The launches began in May 1997, and within a year, 66 satellites had been launched, plus a few spares. There were also some failures: The old Iridium launched 16 satellites that never achieved the proper orbit or were inoperable after reaching orbit. As for launch vehicles, Iridium was true to its global roots, sending up Boeing Delta-2s from U.S. bases, Protons from Russia and Kazakhstan, and Long Marches from China. Protons were capable of lofting five Iridium satellites at a time, while the Long Marches could handle only two.
When Colussy was negotiating for Iridium, he learned that there were seven spare satellites in storage, which he arranged to have launched after the takeover. Including operational satellites, spares, and failures, Iridium has launched 95 satellites.
As successful as the Motorola designers were in coming up with small, manageable satellites, they made a dire mistake: they chose a pitifully small (by 2004 standards) band for transmitting data. The $5 billion system can send no more than 2.4 kilobits per second. Globalstar, also built in the 1990s, offers 9.6 kilobits. A standard dial-up computer modem, the one you likely dumped for cable because it was maddeningly slow, does 56 kilobits per second. “Motorola designed this system in the mid-1980s for voice, and now almost all our customers want to link their palm top or laptop to it,” admits Mark Adams. “A big part of my job has been to roll out data services working with what we’ve got. To say, ‘Here’s this multibillion-dollar infrastructure. What else can we do with it?’ ”
Adams’ answer: Short-burst data from sources far beyond the reach of either dial-up or cable. Oil companies, for instance, can place Iridium-linked sensors along their Canadian or Siberian pipelines, sending one-line messages to headquarters in case of a leak or other emergency. Trucking and shipping companies can keep track of their fleets. “There are lots of vertical markets that can use transmission speeds below 10 kilobits,” remarks D.K. Sachdev, a retired executive from the satellite consortium Intelsat. “Look at BlackBerry [a hand-held wireless device that enables users to receive and answer e-mail], which has been a great success among executives.”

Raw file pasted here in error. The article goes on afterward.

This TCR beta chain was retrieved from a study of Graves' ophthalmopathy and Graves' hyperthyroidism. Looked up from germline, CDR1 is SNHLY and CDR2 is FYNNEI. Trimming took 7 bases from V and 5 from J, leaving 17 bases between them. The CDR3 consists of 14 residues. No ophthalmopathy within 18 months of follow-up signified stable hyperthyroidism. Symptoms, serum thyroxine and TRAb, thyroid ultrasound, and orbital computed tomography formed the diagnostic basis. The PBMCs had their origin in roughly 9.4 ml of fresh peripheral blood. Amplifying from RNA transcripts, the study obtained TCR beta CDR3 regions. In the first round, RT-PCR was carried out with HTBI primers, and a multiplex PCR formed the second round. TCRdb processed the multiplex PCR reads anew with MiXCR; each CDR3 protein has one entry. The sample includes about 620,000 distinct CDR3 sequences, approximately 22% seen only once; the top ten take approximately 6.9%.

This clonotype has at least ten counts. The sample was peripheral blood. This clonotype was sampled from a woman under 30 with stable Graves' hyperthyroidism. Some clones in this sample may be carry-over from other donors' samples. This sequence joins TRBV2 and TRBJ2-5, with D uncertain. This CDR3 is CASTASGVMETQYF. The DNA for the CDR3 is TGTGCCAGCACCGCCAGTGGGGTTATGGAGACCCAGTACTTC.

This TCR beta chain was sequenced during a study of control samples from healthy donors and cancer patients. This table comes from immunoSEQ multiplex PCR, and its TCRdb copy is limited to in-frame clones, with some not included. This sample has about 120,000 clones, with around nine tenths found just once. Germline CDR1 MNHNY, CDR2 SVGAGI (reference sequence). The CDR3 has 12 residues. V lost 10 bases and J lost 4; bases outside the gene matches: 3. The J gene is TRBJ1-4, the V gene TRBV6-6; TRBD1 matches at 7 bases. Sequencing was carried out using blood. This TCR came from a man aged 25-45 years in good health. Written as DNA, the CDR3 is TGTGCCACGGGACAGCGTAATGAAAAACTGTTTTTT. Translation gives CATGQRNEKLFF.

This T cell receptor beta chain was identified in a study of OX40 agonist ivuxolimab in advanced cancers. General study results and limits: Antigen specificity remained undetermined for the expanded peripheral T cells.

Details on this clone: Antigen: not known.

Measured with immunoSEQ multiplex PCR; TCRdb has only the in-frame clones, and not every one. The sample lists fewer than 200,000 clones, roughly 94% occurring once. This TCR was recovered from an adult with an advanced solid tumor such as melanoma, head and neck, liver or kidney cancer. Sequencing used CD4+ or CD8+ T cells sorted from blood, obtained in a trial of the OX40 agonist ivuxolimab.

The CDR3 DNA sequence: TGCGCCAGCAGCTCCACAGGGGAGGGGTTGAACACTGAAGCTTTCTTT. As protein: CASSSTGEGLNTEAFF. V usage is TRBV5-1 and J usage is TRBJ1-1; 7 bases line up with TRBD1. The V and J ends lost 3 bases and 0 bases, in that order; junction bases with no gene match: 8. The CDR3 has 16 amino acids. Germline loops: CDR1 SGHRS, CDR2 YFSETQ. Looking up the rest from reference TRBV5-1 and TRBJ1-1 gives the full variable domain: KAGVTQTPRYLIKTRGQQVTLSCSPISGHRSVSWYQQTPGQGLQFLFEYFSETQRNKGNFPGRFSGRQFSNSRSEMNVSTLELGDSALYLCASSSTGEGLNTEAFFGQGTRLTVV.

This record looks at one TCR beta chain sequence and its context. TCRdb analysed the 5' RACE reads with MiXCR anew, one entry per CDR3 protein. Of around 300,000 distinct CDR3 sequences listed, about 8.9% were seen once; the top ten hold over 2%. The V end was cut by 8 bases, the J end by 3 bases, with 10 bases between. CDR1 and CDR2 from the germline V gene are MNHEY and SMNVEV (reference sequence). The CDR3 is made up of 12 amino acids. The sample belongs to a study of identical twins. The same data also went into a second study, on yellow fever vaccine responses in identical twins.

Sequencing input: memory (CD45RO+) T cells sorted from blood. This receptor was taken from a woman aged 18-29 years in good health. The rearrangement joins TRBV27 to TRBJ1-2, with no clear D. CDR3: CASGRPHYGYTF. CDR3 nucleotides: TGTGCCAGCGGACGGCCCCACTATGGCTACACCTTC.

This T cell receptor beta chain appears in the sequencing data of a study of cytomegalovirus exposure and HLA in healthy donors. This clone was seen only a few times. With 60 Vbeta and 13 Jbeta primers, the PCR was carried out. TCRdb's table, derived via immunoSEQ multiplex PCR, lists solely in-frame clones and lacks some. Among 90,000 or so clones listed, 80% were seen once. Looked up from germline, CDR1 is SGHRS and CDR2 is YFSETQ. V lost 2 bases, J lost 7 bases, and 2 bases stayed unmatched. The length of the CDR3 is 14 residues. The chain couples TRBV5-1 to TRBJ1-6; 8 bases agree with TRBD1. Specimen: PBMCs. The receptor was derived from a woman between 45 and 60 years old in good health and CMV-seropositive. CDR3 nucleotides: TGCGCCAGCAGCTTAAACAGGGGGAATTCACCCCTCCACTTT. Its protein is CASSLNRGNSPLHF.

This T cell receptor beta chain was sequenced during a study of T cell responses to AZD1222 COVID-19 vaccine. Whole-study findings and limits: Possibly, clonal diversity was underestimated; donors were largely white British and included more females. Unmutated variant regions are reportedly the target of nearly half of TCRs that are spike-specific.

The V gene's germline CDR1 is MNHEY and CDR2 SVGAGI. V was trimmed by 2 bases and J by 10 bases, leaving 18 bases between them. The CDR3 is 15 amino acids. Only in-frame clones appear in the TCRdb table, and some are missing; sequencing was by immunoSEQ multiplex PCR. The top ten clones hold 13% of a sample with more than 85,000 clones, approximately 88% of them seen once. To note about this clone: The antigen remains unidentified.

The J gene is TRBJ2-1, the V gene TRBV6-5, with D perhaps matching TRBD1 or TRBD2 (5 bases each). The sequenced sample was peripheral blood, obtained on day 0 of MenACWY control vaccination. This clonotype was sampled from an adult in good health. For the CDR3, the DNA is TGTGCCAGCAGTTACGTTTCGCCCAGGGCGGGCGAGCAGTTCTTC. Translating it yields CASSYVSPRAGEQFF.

Before Adams could tweak his multibillion-dollar infrastructure, though, Colussy had to save it from being dumped in the Pacific. He came up with a business transaction nearly as global as Iridium itself. “The old Iridium board was a United Nations of investors who owned the gateways around the world,” Colussy recounts. “Naturally I started with them” in seeking backers for the new Iridium.
Colussy, who tells his tale over fresh tuna and watermelon served at an umbrella’ed patio table by a uniformed servant, brought a background as corporate American as they come. An engineer trained at the U.S. Coast Guard Academy in the 1950s, he added a Harvard MBA, then rose to the position of president of Pan American Airways in the 1970s. He converted the last company he ran, UNC Corporation, from a struggling builder of nuclear powerplants for submarines to a thriving aviation services provider, then sold it in 1997 to General Electric for $725 million. By 2000, he was comfortably retired. Still, he couldn’t resist the opportunity to turn Iridium around, so he started making calls to see who was willing to throw good money after bad.
In the end, he got four investors. The first was Syncom, a Washington, D.C.-based firm specializing in telecommunications investments that was eyeing Iridium for its potential in Africa and other developing regions. The second, Saudi Prince Khalid, he never met, but Colussy recalls that he “had some pretty tough negotiations with [Khalid’s] investment bankers.” The third investor was Brazilian telecom company Inepar. Colussy then added Quadrant, headed by an Australian venture capitalist.